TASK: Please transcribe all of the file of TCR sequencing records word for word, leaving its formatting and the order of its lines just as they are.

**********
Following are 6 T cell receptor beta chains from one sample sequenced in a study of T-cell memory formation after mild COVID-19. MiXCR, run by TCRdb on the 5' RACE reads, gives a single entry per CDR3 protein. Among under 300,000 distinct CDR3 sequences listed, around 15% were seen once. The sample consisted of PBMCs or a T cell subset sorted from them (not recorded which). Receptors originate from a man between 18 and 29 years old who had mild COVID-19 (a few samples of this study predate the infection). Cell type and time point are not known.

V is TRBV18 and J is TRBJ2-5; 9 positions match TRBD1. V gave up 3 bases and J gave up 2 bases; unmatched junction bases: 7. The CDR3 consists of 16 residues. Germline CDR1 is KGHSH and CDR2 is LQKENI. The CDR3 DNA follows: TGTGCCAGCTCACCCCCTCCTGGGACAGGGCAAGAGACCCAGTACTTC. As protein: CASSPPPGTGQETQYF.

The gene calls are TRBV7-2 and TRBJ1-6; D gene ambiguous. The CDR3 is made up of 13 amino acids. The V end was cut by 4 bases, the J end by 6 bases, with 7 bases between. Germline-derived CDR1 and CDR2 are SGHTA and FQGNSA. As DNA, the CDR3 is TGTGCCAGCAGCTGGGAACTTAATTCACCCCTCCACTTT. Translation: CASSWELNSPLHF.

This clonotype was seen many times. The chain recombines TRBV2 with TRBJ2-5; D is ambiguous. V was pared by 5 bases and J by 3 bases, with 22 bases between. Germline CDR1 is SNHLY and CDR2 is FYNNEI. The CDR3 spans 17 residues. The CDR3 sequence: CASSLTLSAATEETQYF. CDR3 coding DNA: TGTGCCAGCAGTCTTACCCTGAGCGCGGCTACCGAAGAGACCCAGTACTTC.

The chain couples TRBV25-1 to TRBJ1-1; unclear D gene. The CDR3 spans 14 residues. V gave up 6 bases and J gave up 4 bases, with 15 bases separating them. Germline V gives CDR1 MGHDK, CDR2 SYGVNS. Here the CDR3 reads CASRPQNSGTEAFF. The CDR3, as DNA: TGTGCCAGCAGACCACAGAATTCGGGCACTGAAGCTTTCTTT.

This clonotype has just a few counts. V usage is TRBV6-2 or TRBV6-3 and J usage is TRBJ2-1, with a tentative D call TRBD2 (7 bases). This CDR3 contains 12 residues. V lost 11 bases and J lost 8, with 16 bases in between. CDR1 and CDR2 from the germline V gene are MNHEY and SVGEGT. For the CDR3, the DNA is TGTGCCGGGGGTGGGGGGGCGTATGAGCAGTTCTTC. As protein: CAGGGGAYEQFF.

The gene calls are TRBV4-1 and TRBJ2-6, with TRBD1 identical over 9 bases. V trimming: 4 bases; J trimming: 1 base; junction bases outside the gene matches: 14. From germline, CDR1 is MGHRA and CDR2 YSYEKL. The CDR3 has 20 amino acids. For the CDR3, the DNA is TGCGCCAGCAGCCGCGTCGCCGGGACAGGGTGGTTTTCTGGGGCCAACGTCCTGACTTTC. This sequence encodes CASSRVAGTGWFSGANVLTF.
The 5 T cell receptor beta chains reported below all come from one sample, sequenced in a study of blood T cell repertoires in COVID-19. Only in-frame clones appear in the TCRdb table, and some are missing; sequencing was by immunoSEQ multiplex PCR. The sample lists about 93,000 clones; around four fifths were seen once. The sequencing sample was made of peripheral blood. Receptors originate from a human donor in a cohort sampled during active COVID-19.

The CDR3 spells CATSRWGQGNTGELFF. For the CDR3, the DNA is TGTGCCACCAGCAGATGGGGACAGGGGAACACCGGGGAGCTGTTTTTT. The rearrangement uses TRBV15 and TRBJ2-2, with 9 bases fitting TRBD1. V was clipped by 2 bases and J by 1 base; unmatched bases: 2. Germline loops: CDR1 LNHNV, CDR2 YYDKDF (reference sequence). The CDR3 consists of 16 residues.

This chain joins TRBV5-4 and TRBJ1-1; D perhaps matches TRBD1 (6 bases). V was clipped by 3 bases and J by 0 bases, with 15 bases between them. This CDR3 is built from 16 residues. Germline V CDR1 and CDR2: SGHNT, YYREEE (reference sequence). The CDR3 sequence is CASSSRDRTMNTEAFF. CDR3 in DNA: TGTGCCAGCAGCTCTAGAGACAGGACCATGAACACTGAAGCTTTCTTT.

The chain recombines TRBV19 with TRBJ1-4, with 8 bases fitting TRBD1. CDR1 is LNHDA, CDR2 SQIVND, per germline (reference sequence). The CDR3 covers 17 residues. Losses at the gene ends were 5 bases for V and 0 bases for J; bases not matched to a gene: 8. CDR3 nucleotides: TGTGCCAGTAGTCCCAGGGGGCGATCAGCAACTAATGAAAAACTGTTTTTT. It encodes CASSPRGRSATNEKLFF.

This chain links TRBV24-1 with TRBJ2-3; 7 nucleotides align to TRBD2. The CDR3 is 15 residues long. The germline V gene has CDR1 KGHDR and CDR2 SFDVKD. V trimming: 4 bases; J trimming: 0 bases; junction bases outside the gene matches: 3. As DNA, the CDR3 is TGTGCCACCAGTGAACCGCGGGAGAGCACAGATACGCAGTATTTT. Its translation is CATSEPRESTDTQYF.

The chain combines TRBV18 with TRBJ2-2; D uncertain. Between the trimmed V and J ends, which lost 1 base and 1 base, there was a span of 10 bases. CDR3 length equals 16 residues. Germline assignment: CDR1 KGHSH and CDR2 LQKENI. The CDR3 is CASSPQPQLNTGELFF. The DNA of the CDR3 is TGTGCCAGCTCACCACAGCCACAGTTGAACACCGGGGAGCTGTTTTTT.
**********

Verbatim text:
Following are 6 T cell receptor beta chains from one sample sequenced in a study of T-cell memory formation after mild COVID-19. MiXCR, run by TCRdb on the 5' RACE reads, gives a single entry per CDR3 protein. Among under 300,000 distinct CDR3 sequences listed, around 15% were seen once. The sample consisted of PBMCs or a T cell subset sorted from them (not recorded which). Receptors originate from a man between 18 and 29 years old who had mild COVID-19 (a few samples of this study predate the infection). Cell type and time point are not known.

V is TRBV18 and J is TRBJ2-5; 9 positions match TRBD1. V gave up 3 bases and J gave up 2 bases; unmatched junction bases: 7. The CDR3 consists of 16 residues. Germline CDR1 is KGHSH and CDR2 is LQKENI. The CDR3 DNA follows: TGTGCCAGCTCACCCCCTCCTGGGACAGGGCAAGAGACCCAGTACTTC. As protein: CASSPPPGTGQETQYF.

The gene calls are TRBV7-2 and TRBJ1-6; D gene ambiguous. The CDR3 is made up of 13 amino acids. The V end was cut by 4 bases, the J end by 6 bases, with 7 bases between. Germline-derived CDR1 and CDR2 are SGHTA and FQGNSA. As DNA, the CDR3 is TGTGCCAGCAGCTGGGAACTTAATTCACCCCTCCACTTT. Translation: CASSWELNSPLHF.

This clonotype was seen many times. The chain recombines TRBV2 with TRBJ2-5; D is ambiguous. V was pared by 5 bases and J by 3 bases, with 22 bases between. Germline CDR1 is SNHLY and CDR2 is FYNNEI. The CDR3 spans 17 residues. The CDR3 sequence: CASSLTLSAATEETQYF. CDR3 coding DNA: TGTGCCAGCAGTCTTACCCTGAGCGCGGCTACCGAAGAGACCCAGTACTTC.

The chain couples TRBV25-1 to TRBJ1-1; unclear D gene. The CDR3 spans 14 residues. V gave up 6 bases and J gave up 4 bases, with 15 bases separating them. Germline V gives CDR1 MGHDK, CDR2 SYGVNS. Here the CDR3 reads CASRPQNSGTEAFF. The CDR3, as DNA: TGTGCCAGCAGACCACAGAATTCGGGCACTGAAGCTTTCTTT.

This clonotype has just a few counts. V usage is TRBV6-2 or TRBV6-3 and J usage is TRBJ2-1, with a tentative D call TRBD2 (7 bases). This CDR3 contains 12 residues. V lost 11 bases and J lost 8, with 16 bases in between. CDR1 and CDR2 from the germline V gene are MNHEY and SVGEGT. For the CDR3, the DNA is TGTGCCGGGGGTGGGGGGGCGTATGAGCAGTTCTTC. As protein: CAGGGGAYEQFF.

The gene calls are TRBV4-1 and TRBJ2-6, with TRBD1 identical over 9 bases. V trimming: 4 bases; J trimming: 1 base; junction bases outside the gene matches: 14. From germline, CDR1 is MGHRA and CDR2 YSYEKL. The CDR3 has 20 amino acids. For the CDR3, the DNA is TGCGCCAGCAGCCGCGTCGCCGGGACAGGGTGGTTTTCTGGGGCCAACGTCCTGACTTTC. This sequence encodes CASSRVAGTGWFSGANVLTF.
The 5 T cell receptor beta chains reported below all come from one sample, sequenced in a study of blood T cell repertoires in COVID-19. Only in-frame clones appear in the TCRdb table, and some are missing; sequencing was by immunoSEQ multiplex PCR. The sample lists about 93,000 clones; around four fifths were seen once. The sequencing sample was made of peripheral blood. Receptors originate from a human donor in a cohort sampled during active COVID-19.

The CDR3 spells CATSRWGQGNTGELFF. For the CDR3, the DNA is TGTGCCACCAGCAGATGGGGACAGGGGAACACCGGGGAGCTGTTTTTT. The rearrangement uses TRBV15 and TRBJ2-2, with 9 bases fitting TRBD1. V was clipped by 2 bases and J by 1 base; unmatched bases: 2. Germline loops: CDR1 LNHNV, CDR2 YYDKDF (reference sequence). The CDR3 consists of 16 residues.

This chain joins TRBV5-4 and TRBJ1-1; D perhaps matches TRBD1 (6 bases). V was clipped by 3 bases and J by 0 bases, with 15 bases between them. This CDR3 is built from 16 residues. Germline V CDR1 and CDR2: SGHNT, YYREEE (reference sequence). The CDR3 sequence is CASSSRDRTMNTEAFF. CDR3 in DNA: TGTGCCAGCAGCTCTAGAGACAGGACCATGAACACTGAAGCTTTCTTT.

The chain recombines TRBV19 with TRBJ1-4, with 8 bases fitting TRBD1. CDR1 is LNHDA, CDR2 SQIVND, per germline (reference sequence). The CDR3 covers 17 residues. Losses at the gene ends were 5 bases for V and 0 bases for J; bases not matched to a gene: 8. CDR3 nucleotides: TGTGCCAGTAGTCCCAGGGGGCGATCAGCAACTAATGAAAAACTGTTTTTT. It encodes CASSPRGRSATNEKLFF.

This chain links TRBV24-1 with TRBJ2-3; 7 nucleotides align to TRBD2. The CDR3 is 15 residues long. The germline V gene has CDR1 KGHDR and CDR2 SFDVKD. V trimming: 4 bases; J trimming: 0 bases; junction bases outside the gene matches: 3. As DNA, the CDR3 is TGTGCCACCAGTGAACCGCGGGAGAGCACAGATACGCAGTATTTT. Its translation is CATSEPRESTDTQYF.

The chain combines TRBV18 with TRBJ2-2; D uncertain. Between the trimmed V and J ends, which lost 1 base and 1 base, there was a span of 10 bases. CDR3 length equals 16 residues. Germline assignment: CDR1 KGHSH and CDR2 LQKENI. The CDR3 is CASSPQPQLNTGELFF. The DNA of the CDR3 is TGTGCCAGCTCACCACAGCCACAGTTGAACACCGGGGAGCTGTTTTTT.